I usually tend to write these blog posts later in the day, after I finish work and have eaten, but I’m writing this one earlier. It’s Sunday, so I’m not at work, but I am going out to eat lunch with my wife shortly, so don’t have unlimited time. And I can’t think of what to write.
It’s something that I often fret about when composing these blog posts, probably as a factor of putting them out every day. What to put into words without it feeling like it’s for the sake of it. I doubt my success rate is high.
I could go down the route of describing how the picture was made, giving background on the events that led to its capture along with the equipment and techniques I used. Or I could describe the picture itself, breaking it down as I see it. Or I could talk about something completely unrelated and drop the picture in either to illustrate a point or, more likely, just to publish a picture. Sometimes it’s just a sentence to get it over and done with.
It’s not so much writer’s block on days such as today, more a lack of direction and no particular topic inspiring me to words. It feels frustrating and that the blog post serves no purpose on these occasions – either to anyone reading, or to me as the author.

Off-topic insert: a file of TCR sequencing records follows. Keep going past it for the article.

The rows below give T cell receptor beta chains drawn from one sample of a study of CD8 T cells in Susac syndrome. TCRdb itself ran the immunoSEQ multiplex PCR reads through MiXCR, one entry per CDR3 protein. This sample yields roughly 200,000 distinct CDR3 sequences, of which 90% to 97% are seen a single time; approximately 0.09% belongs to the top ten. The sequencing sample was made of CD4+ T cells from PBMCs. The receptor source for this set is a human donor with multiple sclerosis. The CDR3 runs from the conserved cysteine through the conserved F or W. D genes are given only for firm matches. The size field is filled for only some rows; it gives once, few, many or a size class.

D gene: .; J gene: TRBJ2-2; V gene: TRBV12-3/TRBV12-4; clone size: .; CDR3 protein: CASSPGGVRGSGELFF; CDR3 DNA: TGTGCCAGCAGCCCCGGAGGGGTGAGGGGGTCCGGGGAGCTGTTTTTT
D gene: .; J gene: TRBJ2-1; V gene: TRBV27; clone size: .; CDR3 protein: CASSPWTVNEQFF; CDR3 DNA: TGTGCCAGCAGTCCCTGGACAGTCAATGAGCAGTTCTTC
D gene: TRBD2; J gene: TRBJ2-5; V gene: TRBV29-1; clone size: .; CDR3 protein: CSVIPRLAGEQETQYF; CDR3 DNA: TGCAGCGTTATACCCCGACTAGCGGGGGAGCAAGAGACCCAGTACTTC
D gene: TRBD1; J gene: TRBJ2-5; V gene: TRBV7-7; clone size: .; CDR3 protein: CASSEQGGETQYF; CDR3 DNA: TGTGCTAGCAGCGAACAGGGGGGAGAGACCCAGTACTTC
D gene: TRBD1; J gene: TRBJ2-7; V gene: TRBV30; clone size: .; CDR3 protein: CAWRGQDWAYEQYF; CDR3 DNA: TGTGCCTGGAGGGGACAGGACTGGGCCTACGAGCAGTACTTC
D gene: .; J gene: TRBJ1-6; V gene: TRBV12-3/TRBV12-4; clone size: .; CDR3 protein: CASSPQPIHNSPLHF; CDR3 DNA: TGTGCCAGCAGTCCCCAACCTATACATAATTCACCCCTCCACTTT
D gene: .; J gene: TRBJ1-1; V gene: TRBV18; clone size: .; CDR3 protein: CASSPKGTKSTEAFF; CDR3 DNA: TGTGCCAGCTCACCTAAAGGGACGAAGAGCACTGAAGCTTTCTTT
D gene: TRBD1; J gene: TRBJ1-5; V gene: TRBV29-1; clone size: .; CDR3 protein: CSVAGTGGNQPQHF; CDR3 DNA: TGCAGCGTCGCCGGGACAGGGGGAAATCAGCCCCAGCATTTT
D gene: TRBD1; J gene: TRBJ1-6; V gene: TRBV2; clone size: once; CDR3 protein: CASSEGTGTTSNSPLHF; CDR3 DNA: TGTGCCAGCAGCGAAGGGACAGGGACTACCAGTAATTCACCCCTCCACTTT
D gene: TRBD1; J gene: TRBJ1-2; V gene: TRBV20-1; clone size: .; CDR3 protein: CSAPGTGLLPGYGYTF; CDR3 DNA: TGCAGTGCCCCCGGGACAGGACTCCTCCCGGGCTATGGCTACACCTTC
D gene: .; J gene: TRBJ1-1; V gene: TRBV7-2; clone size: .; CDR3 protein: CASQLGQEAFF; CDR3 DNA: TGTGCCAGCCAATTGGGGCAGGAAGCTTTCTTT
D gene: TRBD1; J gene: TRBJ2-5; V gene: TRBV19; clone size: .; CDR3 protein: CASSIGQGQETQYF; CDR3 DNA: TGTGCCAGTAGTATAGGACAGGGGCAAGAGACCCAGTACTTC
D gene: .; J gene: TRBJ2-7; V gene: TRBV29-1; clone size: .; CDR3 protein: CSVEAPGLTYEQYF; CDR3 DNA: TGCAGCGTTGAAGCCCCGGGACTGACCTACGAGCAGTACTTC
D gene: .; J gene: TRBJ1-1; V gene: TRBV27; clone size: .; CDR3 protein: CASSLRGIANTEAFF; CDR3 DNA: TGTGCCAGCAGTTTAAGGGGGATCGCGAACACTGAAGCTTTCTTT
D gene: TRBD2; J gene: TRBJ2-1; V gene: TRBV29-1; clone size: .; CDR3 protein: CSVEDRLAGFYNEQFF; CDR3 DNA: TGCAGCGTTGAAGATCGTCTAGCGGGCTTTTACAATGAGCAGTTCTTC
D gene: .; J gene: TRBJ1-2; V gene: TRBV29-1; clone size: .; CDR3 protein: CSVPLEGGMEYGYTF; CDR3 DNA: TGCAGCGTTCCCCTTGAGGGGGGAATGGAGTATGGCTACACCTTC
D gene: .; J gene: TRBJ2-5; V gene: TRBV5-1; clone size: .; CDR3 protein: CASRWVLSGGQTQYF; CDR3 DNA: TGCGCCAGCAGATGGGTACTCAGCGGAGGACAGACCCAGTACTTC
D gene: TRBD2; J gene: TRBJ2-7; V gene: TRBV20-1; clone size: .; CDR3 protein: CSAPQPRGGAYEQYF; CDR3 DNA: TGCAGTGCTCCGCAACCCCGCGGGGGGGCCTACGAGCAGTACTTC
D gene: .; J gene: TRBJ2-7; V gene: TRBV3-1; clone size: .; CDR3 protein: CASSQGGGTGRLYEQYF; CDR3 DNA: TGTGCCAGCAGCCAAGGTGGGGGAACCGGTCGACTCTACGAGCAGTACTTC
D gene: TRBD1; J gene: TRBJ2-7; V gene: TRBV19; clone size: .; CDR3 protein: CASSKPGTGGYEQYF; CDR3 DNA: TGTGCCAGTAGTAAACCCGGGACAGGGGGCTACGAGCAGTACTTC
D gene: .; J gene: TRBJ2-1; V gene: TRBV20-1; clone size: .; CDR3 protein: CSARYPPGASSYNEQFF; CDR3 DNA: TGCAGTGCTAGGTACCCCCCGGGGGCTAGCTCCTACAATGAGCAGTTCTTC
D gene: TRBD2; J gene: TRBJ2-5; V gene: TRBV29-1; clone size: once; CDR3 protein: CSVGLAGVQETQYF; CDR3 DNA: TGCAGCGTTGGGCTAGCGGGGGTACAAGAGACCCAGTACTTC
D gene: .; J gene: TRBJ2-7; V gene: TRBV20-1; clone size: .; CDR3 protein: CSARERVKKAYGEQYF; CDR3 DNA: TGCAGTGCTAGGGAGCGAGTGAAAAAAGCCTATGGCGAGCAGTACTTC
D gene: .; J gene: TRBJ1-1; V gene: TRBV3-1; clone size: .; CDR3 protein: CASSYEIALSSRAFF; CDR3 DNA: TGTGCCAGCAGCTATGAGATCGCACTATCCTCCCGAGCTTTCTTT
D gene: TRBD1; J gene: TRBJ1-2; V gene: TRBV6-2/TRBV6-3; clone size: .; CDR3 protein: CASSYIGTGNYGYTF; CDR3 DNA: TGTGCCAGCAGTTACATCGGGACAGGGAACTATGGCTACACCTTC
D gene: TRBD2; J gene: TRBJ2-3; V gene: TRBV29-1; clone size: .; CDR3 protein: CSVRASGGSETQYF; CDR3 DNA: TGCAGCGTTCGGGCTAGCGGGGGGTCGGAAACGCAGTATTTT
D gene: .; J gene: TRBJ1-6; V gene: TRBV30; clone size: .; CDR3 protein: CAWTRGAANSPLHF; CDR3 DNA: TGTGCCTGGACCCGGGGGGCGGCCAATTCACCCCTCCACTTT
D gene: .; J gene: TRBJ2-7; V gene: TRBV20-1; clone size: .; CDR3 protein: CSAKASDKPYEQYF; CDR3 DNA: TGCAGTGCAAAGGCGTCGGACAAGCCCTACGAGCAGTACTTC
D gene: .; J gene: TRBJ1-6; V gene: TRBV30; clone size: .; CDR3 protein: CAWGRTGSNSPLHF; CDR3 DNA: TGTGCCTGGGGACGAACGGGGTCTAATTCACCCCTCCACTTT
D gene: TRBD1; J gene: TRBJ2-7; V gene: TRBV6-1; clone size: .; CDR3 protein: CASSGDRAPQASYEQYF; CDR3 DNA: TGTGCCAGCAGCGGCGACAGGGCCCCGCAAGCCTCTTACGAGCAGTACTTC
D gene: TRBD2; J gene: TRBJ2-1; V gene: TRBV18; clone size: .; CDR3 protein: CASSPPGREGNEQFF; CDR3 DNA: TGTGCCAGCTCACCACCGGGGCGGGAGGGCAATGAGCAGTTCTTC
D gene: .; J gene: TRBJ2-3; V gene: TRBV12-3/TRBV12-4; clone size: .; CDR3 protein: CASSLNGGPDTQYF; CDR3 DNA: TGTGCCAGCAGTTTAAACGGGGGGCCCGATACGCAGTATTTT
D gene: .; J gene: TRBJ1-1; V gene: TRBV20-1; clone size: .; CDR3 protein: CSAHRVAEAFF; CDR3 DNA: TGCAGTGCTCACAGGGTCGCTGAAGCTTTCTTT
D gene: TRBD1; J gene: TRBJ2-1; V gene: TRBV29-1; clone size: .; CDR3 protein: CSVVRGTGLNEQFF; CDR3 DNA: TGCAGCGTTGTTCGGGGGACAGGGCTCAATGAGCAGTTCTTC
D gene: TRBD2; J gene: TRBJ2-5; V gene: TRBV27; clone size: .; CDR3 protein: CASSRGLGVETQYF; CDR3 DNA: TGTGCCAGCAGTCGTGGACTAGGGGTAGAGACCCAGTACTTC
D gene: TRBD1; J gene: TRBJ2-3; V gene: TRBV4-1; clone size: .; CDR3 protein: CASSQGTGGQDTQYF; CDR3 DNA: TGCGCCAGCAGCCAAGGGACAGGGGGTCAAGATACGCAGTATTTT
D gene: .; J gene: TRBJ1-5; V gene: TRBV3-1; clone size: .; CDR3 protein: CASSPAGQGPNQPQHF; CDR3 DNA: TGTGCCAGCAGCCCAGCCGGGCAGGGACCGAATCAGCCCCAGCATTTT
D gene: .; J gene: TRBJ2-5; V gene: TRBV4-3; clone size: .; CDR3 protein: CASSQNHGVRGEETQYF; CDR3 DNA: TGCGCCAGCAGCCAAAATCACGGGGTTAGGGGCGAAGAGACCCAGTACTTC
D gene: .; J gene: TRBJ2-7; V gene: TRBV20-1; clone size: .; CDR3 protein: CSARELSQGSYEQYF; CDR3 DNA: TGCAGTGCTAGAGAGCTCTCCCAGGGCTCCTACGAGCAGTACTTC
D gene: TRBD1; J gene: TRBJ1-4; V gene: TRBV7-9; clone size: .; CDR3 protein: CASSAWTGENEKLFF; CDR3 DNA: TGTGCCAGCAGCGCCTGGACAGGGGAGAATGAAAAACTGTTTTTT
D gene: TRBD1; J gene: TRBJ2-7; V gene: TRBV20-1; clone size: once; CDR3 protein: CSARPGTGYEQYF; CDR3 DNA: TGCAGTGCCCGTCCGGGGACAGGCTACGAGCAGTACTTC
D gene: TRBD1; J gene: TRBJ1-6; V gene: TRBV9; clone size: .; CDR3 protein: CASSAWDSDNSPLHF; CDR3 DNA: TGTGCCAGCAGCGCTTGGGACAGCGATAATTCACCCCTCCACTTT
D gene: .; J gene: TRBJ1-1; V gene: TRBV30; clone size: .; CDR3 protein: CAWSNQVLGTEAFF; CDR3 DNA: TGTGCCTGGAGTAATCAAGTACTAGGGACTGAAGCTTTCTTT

Don’t forget to come back for more random blathering tomorrow! 😀
I’ve spent this afternoon developing a roll of Ilford FP4+ that I shot last weekend, and also scanning a roll of Fujichrome Provia 100 that I also shot suring the same session (but which I had developed by my local lab as I don’t have the gear for developing E6). I’m pretty happy with the Provia scans, and they’ll start to appear on here after the weekend. The FP4+ negatives look nice too, although I can never truly tell until the scan appears before my eyes.